May they ever be ashamed and dismayed; may they perish in disgrace.
Let them be ashamed and dismayed forever, And let them be humiliated and perish,
Let them be ashamed and terrified forever. Make them failures in everything they do,
Bring them to the end of their rope, and leave them there dangling, helpless.
Let them be overcome and troubled for ever; let them be put to shame and come to destruction;
Let them be put to shame and dismayed forever; let them perish in disgrace.
Let them be confounded and dismayed forever; Yes, let them be put to shame and perish,
|NET © [draft] ITL|
|NET © Notes||
1 tn Heb “and may they be terrified to perpetuity.” The Hebrew expression עֲדֵי־עַד (’adey-’ad, “to perpetuity”) can mean “forevermore” (see Pss 92:7; 132:12, 14), but here it may be used hyperbolically, for the psalmist asks that the experience of judgment might lead the nations to recognize (v. 18) and even to seek (v. 16) God.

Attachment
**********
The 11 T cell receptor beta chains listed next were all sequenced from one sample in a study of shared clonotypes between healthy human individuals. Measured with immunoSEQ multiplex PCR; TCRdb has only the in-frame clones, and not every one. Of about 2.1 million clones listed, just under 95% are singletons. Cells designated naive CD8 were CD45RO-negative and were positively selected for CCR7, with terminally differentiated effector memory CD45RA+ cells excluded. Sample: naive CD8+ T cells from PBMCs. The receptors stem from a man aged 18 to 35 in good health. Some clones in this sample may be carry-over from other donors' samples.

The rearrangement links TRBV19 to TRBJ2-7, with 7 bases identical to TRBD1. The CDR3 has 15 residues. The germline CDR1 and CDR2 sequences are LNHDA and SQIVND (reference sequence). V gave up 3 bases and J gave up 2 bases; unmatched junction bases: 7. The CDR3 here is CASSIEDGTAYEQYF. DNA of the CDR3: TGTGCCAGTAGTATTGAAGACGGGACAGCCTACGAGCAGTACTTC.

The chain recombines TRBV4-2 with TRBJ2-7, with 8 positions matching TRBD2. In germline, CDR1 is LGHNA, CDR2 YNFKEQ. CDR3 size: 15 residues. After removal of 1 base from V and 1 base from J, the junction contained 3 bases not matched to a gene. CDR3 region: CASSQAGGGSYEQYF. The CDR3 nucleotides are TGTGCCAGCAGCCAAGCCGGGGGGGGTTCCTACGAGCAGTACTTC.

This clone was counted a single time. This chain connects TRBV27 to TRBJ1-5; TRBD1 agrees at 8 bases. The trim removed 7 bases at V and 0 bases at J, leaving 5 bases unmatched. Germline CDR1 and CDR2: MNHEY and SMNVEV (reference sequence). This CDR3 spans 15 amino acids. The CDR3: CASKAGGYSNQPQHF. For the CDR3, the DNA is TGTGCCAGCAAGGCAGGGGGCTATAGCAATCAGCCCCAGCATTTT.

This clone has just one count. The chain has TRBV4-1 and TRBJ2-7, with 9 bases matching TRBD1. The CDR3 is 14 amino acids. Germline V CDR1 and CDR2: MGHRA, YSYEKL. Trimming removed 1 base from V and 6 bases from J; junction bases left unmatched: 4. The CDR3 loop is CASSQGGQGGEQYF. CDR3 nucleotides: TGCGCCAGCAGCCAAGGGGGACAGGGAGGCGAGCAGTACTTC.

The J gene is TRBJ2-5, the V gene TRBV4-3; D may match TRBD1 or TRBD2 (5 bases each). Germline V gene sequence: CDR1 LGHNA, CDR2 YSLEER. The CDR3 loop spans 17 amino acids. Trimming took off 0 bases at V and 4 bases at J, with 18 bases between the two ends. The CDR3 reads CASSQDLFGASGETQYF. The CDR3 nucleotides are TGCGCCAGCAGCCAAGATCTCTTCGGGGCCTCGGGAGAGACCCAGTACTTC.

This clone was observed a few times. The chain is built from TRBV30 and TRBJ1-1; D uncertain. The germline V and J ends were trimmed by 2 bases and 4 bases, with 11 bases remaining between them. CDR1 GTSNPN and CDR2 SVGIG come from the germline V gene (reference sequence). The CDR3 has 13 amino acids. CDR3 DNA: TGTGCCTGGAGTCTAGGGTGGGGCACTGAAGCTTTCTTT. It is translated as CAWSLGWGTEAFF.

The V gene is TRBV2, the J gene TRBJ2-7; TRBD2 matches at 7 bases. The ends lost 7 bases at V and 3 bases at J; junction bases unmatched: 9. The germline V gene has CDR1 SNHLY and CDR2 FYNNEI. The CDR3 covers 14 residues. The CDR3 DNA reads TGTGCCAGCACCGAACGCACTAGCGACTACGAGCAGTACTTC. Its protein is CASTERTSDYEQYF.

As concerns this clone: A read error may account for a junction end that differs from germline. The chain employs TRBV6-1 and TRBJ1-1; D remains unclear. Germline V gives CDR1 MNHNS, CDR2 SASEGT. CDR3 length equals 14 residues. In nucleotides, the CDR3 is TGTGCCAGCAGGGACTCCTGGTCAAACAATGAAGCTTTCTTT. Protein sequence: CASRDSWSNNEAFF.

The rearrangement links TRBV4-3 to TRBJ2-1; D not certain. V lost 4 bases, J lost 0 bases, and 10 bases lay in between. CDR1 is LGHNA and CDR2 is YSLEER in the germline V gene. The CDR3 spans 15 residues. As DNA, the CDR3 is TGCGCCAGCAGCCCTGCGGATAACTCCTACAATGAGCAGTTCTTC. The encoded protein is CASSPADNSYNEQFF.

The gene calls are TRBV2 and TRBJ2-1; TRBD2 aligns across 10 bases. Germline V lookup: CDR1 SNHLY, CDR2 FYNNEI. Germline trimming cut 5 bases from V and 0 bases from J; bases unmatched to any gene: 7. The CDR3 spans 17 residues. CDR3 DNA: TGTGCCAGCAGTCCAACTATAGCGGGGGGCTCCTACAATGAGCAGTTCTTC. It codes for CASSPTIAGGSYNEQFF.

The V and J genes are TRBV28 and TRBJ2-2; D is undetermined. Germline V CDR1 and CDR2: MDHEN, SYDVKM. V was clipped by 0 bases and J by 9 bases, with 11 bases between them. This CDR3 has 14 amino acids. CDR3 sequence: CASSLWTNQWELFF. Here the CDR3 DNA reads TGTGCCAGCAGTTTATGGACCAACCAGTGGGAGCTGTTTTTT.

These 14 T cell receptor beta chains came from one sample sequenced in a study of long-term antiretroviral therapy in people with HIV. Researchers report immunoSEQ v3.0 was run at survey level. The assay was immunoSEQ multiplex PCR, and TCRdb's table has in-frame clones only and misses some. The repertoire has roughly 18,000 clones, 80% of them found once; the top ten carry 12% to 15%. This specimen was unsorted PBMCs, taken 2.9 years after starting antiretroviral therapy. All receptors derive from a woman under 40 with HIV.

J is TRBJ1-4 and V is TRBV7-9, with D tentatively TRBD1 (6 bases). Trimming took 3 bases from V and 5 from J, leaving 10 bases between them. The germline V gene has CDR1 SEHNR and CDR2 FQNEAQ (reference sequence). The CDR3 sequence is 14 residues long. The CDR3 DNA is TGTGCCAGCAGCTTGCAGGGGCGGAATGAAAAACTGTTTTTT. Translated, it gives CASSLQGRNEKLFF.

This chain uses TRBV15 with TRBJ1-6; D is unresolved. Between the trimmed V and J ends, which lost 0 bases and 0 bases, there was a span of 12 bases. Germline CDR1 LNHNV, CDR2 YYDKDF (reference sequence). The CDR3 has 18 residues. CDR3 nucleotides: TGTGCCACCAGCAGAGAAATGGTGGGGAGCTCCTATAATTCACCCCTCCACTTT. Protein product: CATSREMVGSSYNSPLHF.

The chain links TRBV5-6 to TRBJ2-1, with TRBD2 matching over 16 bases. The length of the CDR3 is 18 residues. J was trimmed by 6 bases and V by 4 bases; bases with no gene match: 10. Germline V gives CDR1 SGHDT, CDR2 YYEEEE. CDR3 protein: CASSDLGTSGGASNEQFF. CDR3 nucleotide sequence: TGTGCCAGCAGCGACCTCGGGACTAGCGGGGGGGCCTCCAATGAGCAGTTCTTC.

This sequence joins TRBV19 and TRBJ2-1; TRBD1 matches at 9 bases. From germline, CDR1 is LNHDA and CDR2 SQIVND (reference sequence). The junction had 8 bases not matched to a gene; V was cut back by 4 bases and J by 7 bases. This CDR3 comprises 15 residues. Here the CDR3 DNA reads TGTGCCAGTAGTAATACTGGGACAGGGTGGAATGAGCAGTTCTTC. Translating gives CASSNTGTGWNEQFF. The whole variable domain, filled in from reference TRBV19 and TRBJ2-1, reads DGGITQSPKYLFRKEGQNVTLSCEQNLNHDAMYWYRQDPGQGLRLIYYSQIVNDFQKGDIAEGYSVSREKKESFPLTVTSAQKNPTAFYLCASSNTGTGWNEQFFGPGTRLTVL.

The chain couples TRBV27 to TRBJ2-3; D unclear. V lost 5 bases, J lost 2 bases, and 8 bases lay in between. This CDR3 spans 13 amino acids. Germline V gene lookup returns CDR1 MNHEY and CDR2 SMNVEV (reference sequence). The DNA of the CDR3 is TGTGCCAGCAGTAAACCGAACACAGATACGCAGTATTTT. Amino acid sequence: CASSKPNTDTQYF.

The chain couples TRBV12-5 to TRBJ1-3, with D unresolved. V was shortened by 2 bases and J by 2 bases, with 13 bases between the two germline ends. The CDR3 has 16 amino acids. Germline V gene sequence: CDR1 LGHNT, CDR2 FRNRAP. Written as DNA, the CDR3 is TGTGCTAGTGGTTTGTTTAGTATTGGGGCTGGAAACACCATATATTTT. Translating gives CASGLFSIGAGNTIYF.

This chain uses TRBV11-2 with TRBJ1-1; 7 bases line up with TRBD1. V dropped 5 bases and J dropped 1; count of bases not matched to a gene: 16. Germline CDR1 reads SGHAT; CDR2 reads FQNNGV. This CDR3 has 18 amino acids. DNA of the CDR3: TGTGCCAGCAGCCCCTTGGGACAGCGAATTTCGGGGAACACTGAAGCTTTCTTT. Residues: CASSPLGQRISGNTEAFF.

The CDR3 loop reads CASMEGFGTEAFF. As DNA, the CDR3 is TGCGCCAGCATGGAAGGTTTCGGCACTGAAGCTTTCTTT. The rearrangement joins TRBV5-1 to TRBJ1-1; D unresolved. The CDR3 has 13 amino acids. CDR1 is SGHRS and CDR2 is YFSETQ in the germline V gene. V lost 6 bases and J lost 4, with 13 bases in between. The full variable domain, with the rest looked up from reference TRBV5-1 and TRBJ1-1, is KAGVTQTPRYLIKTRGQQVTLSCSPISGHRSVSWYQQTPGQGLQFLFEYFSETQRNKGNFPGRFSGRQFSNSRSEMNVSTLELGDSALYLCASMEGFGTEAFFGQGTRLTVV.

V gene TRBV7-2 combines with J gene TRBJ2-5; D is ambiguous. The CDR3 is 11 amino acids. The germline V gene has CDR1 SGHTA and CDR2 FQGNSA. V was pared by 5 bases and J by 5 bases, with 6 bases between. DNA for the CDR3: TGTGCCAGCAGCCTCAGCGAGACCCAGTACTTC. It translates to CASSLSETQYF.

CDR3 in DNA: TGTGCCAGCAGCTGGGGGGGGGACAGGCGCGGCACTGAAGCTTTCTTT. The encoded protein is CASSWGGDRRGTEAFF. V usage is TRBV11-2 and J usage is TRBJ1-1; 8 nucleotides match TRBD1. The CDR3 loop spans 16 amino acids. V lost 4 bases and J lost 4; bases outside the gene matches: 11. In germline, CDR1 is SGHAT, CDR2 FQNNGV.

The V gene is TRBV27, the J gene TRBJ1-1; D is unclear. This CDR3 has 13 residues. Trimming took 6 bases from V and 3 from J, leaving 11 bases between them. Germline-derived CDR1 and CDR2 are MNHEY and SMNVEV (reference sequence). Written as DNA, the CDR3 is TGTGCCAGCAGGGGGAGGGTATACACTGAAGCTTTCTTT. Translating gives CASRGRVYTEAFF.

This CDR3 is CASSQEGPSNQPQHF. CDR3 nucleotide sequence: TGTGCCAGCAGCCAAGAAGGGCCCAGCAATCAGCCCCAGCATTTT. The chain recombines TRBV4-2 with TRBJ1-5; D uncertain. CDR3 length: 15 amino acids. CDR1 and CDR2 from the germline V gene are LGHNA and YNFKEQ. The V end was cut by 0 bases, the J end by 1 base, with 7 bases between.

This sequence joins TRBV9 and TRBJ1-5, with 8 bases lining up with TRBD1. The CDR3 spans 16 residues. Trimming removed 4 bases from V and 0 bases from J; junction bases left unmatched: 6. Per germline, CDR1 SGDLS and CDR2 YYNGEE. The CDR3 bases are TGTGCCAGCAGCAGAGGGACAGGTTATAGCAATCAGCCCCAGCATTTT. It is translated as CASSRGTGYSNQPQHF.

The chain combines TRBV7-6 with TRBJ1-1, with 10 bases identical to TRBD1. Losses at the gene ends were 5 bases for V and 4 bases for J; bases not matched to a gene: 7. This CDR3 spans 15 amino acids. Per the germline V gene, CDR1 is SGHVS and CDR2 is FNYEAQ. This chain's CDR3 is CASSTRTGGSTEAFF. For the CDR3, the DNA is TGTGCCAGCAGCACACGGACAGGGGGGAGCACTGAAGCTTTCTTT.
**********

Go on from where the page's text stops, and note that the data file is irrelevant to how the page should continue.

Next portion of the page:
2 tn Heb “may they be ashamed and perish.” The four prefixed verbal forms in this verse are understood as jussives. The psalmist concludes his prayer with an imprecation, calling severe judgment down on his enemies. The strong language of the imprecation seems to run contrary to the positive outcome of divine judgment envisioned in v. 16b. Perhaps the language of v. 17 is overstated for effect. Another option is that v. 16b expresses an ideal, while the strong imprecation of vv. 17-18 anticipates reality. It would be nice if the defeated nations actually pursued a relationship with God, but if judgment does not bring them to that point, the psalmist asks that they be annihilated so that they might at least be forced to acknowledge God’s power.